Our climate issues are international, and across the globe countries are standing up to take action. Emory students relate the challenges, responses and stories of communities confronting the realities of climate change. These projects were produced by students in the Climate Change and Society course and those who attended COP 23 as delegates.
Renewables in Latin America
-By Candelaria Bergero, a graduate student in Environmental Sciences
Few people in the globe can deny the threat that climate change represents to us, daily catalyzed by the emission of greenhouse gases into the atmosphere. This short video focuses on a key mitigation strategy taking place in Latin America: the adoption of solar energy. In the region, changes in markets and policy significantly boosted growth in solar energy production between 2000 and 2016. Although renewable energies remain a small share of total production, they are growing at fast rates and receiving more and more attention from political leaders and markets. If this growth trend continues, the region could set an example for the rest of the world.
Climate, Drought and the Syrian Crisis
-By Aspen Ono, '18C, Environmental Sciences and International Studies
Climate Change and the Ocean
-By Naomi Boon
Climate and Severe Weather in the Philippines
-By Rachel Pui Shi Loh, ‘18C, Economics and International Studies
Developing countries are most vulnerable to climate change impacts due to the dearth in technological and financial resources. The Philippines is among the countries most vulnerable because of its heavy exposure to extreme weather events. One such event took place on November 8, 2013. Regarded as one of the strongest storms in recorded history, Typhoon Haiyan wreaked havoc on the lives of Filipinos. Development factors have made it difficult for the Philippines to prepare for natural disasters. Research has found low levels of knowledge about storm surges among the country’s population. Before Haiyan, official information was too technical, underestimated the typhoon’s gravity, and discouraged evacuation.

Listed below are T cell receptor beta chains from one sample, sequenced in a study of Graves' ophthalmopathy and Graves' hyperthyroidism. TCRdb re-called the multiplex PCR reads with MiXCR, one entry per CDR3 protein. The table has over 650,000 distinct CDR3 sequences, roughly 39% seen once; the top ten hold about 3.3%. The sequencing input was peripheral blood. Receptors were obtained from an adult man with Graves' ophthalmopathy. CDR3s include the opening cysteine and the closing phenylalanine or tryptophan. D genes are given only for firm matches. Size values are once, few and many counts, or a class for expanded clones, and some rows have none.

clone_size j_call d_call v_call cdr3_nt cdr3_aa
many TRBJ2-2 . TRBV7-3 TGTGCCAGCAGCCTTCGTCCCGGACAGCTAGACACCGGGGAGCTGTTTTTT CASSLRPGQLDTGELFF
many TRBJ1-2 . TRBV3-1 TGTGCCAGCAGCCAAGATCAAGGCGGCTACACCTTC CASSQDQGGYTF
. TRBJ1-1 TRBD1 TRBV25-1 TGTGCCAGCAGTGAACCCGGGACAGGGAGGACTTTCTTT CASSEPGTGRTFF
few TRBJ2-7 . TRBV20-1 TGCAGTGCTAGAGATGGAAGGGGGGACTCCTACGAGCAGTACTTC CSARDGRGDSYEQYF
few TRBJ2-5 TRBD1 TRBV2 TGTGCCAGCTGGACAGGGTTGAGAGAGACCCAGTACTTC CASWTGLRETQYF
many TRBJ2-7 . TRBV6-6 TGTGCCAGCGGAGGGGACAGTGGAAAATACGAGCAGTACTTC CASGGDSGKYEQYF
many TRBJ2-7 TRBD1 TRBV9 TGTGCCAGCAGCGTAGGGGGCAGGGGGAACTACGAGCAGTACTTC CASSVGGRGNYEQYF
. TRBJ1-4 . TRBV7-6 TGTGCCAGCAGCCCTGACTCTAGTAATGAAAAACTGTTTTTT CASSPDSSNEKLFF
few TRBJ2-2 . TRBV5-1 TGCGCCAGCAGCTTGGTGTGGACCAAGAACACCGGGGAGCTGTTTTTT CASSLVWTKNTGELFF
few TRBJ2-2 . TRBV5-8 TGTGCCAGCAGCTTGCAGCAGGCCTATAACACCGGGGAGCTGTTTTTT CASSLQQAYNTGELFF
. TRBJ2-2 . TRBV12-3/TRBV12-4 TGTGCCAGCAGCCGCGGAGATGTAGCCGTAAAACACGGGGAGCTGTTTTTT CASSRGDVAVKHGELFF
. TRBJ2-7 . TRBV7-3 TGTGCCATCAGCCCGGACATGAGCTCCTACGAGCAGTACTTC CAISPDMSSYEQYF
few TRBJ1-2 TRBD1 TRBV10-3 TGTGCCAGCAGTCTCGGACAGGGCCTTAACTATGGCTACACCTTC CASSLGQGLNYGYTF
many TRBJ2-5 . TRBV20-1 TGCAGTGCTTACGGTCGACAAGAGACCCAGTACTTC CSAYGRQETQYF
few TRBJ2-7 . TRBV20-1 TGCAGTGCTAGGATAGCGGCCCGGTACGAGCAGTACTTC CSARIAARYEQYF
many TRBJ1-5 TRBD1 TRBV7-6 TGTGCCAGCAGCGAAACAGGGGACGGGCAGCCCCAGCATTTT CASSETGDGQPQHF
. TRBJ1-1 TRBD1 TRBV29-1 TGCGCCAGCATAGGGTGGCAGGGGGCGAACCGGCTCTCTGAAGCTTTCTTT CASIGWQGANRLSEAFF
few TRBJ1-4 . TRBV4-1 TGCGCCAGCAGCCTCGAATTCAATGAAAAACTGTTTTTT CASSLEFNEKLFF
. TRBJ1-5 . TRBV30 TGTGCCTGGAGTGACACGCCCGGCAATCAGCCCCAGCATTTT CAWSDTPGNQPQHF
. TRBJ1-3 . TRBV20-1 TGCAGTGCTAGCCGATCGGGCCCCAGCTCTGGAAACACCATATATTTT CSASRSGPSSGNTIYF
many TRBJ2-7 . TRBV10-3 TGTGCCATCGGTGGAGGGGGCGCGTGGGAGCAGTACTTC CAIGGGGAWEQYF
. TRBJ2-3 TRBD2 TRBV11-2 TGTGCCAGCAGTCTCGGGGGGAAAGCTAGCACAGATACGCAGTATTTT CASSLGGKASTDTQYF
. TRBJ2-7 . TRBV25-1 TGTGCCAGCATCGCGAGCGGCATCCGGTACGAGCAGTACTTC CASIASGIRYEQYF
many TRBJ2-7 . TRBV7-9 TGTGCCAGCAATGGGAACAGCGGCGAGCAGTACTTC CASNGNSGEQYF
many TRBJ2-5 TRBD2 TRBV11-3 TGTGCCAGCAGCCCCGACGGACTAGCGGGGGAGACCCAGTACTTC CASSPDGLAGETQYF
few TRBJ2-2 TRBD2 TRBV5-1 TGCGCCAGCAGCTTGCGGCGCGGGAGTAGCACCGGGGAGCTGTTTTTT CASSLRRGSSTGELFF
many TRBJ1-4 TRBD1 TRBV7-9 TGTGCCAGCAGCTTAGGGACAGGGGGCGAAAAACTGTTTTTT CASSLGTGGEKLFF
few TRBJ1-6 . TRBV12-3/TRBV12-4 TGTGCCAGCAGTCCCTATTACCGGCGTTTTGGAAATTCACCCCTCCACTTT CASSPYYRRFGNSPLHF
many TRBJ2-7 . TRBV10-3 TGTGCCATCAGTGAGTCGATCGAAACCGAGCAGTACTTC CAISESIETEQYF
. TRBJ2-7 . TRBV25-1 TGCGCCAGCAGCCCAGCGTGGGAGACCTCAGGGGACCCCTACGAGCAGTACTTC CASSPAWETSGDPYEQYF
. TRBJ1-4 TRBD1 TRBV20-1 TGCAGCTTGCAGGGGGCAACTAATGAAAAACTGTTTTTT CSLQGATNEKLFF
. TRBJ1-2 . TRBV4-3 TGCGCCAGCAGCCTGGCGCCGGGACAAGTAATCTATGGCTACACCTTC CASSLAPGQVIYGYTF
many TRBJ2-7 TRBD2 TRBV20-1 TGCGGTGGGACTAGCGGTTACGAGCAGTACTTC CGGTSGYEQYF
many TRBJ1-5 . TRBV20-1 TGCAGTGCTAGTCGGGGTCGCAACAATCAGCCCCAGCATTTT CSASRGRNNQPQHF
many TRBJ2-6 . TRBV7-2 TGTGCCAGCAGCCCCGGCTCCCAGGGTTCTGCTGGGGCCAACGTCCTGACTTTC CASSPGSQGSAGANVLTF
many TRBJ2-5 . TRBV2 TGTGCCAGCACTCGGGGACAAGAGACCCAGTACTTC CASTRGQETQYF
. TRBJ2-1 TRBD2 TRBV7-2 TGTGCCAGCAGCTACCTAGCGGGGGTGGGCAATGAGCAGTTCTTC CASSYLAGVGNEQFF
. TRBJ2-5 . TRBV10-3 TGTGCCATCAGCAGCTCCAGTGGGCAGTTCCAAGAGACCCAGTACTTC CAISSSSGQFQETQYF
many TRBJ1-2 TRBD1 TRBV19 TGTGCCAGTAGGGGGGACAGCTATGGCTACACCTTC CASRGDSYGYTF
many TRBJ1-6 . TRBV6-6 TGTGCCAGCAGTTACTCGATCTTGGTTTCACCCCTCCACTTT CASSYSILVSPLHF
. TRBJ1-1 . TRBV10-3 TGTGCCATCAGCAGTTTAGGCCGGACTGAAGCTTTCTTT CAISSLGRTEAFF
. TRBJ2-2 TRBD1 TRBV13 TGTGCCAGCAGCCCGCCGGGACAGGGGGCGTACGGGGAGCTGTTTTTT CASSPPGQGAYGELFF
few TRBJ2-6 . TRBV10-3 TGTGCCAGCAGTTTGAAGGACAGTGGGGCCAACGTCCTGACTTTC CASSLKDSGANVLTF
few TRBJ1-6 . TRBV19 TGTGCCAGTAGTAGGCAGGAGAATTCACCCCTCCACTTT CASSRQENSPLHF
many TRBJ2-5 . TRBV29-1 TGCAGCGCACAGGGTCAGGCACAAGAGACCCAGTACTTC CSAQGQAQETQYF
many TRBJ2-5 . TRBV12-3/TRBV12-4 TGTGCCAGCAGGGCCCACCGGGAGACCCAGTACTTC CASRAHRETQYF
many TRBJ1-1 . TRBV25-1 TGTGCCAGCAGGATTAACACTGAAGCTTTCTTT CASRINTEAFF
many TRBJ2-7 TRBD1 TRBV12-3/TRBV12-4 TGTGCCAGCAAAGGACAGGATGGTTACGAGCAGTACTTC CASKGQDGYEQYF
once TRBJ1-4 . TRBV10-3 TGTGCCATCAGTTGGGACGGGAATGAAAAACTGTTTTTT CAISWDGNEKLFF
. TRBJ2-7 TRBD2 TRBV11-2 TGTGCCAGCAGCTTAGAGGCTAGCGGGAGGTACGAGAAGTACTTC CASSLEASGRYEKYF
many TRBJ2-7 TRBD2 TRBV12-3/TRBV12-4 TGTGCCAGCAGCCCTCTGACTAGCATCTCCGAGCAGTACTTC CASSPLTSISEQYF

Water in West Atlanta and Pakistan
-By Maria Jolly, a graduate student in the Rollins School of Public Health
These videos connect water and environmental justice issues in Atlanta to those happening in other parts of the globe. The first part focuses on the West Atlanta Watershed Alliance and its efforts to tackle the issue of storm water and sewage outflow. The second part explores water issues from an international perspective and examines initiatives to curb flooding in Pakistan. Flooding can be induced by climate change and is among the problems facing the global community amid efforts to assist countries dealing with natural disasters.
China's Efforts on Promoting Renewable Energy Use
-By Yezi Lyu, '18C, Environmental Sciences